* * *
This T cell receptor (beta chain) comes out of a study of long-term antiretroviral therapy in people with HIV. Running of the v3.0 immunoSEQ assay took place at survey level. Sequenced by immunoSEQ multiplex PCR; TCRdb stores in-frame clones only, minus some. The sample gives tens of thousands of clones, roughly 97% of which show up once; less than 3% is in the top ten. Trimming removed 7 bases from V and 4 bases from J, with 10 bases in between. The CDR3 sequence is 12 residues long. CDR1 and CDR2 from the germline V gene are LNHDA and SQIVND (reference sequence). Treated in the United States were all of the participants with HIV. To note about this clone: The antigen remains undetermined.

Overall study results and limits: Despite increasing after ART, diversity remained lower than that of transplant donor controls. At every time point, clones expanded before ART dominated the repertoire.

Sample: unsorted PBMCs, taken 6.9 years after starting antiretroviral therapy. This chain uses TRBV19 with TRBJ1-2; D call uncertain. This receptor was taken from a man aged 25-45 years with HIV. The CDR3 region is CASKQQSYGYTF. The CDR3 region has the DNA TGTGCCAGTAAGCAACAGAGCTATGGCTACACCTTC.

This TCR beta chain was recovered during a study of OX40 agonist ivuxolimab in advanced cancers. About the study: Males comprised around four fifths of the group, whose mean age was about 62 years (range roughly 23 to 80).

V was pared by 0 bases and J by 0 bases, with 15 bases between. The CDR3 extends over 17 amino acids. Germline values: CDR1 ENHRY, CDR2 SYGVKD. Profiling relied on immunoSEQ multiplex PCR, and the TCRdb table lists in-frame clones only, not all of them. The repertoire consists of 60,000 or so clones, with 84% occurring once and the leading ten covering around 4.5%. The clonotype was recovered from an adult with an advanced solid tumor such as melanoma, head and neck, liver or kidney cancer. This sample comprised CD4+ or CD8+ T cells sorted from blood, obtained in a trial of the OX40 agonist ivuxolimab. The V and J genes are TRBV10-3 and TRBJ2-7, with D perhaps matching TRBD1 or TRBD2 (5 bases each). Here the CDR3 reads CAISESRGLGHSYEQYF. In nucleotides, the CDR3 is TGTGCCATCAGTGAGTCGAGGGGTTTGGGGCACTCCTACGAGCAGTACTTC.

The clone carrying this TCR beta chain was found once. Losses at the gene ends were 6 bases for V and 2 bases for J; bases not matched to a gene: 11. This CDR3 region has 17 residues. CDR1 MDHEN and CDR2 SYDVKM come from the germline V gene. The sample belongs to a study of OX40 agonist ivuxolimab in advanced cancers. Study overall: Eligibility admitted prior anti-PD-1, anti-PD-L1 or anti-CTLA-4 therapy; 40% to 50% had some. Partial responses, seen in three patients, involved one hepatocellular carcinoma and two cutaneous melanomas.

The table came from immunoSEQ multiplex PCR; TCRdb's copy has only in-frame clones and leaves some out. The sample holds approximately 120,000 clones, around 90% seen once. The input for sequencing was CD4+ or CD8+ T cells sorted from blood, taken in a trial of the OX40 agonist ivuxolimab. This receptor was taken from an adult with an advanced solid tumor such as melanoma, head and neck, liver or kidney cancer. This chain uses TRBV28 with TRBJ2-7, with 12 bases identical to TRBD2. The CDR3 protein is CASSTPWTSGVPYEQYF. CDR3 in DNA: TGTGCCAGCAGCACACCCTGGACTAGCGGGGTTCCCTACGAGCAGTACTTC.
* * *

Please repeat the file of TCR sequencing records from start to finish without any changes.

This T cell receptor (beta chain) comes out of a study of long-term antiretroviral therapy in people with HIV. Running of the v3.0 immunoSEQ assay took place at survey level. Sequenced by immunoSEQ multiplex PCR; TCRdb stores in-frame clones only, minus some. The sample gives tens of thousands of clones, roughly 97% of which show up once; less than 3% is in the top ten. Trimming removed 7 bases from V and 4 bases from J, with 10 bases in between. The CDR3 sequence is 12 residues long. CDR1 and CDR2 from the germline V gene are LNHDA and SQIVND (reference sequence). Treated in the United States were all of the participants with HIV. To note about this clone: The antigen remains undetermined.

Overall study results and limits: Despite increasing after ART, diversity remained lower than that of transplant donor controls. At every time point, clones expanded before ART dominated the repertoire.

Sample: unsorted PBMCs, taken 6.9 years after starting antiretroviral therapy. This chain uses TRBV19 with TRBJ1-2; D call uncertain. This receptor was taken from a man aged 25-45 years with HIV. The CDR3 region is CASKQQSYGYTF. The CDR3 region has the DNA TGTGCCAGTAAGCAACAGAGCTATGGCTACACCTTC.

This TCR beta chain was recovered during a study of OX40 agonist ivuxolimab in advanced cancers. About the study: Males comprised around four fifths of the group, whose mean age was about 62 years (range roughly 23 to 80).

V was pared by 0 bases and J by 0 bases, with 15 bases between. The CDR3 extends over 17 amino acids. Germline values: CDR1 ENHRY, CDR2 SYGVKD. Profiling relied on immunoSEQ multiplex PCR, and the TCRdb table lists in-frame clones only, not all of them. The repertoire consists of 60,000 or so clones, with 84% occurring once and the leading ten covering around 4.5%. The clonotype was recovered from an adult with an advanced solid tumor such as melanoma, head and neck, liver or kidney cancer. This sample comprised CD4+ or CD8+ T cells sorted from blood, obtained in a trial of the OX40 agonist ivuxolimab. The V and J genes are TRBV10-3 and TRBJ2-7, with D perhaps matching TRBD1 or TRBD2 (5 bases each). Here the CDR3 reads CAISESRGLGHSYEQYF. In nucleotides, the CDR3 is TGTGCCATCAGTGAGTCGAGGGGTTTGGGGCACTCCTACGAGCAGTACTTC.

The clone carrying this TCR beta chain was found once. Losses at the gene ends were 6 bases for V and 2 bases for J; bases not matched to a gene: 11. This CDR3 region has 17 residues. CDR1 MDHEN and CDR2 SYDVKM come from the germline V gene. The sample belongs to a study of OX40 agonist ivuxolimab in advanced cancers. Study overall: Eligibility admitted prior anti-PD-1, anti-PD-L1 or anti-CTLA-4 therapy; 40% to 50% had some. Partial responses, seen in three patients, involved one hepatocellular carcinoma and two cutaneous melanomas.

The table came from immunoSEQ multiplex PCR; TCRdb's copy has only in-frame clones and leaves some out. The sample holds approximately 120,000 clones, around 90% seen once. The input for sequencing was CD4+ or CD8+ T cells sorted from blood, taken in a trial of the OX40 agonist ivuxolimab. This receptor was taken from an adult with an advanced solid tumor such as melanoma, head and neck, liver or kidney cancer. This chain uses TRBV28 with TRBJ2-7, with 12 bases identical to TRBD2. The CDR3 protein is CASSTPWTSGVPYEQYF. CDR3 in DNA: TGTGCCAGCAGCACACCCTGGACTAGCGGGGTTCCCTACGAGCAGTACTTC.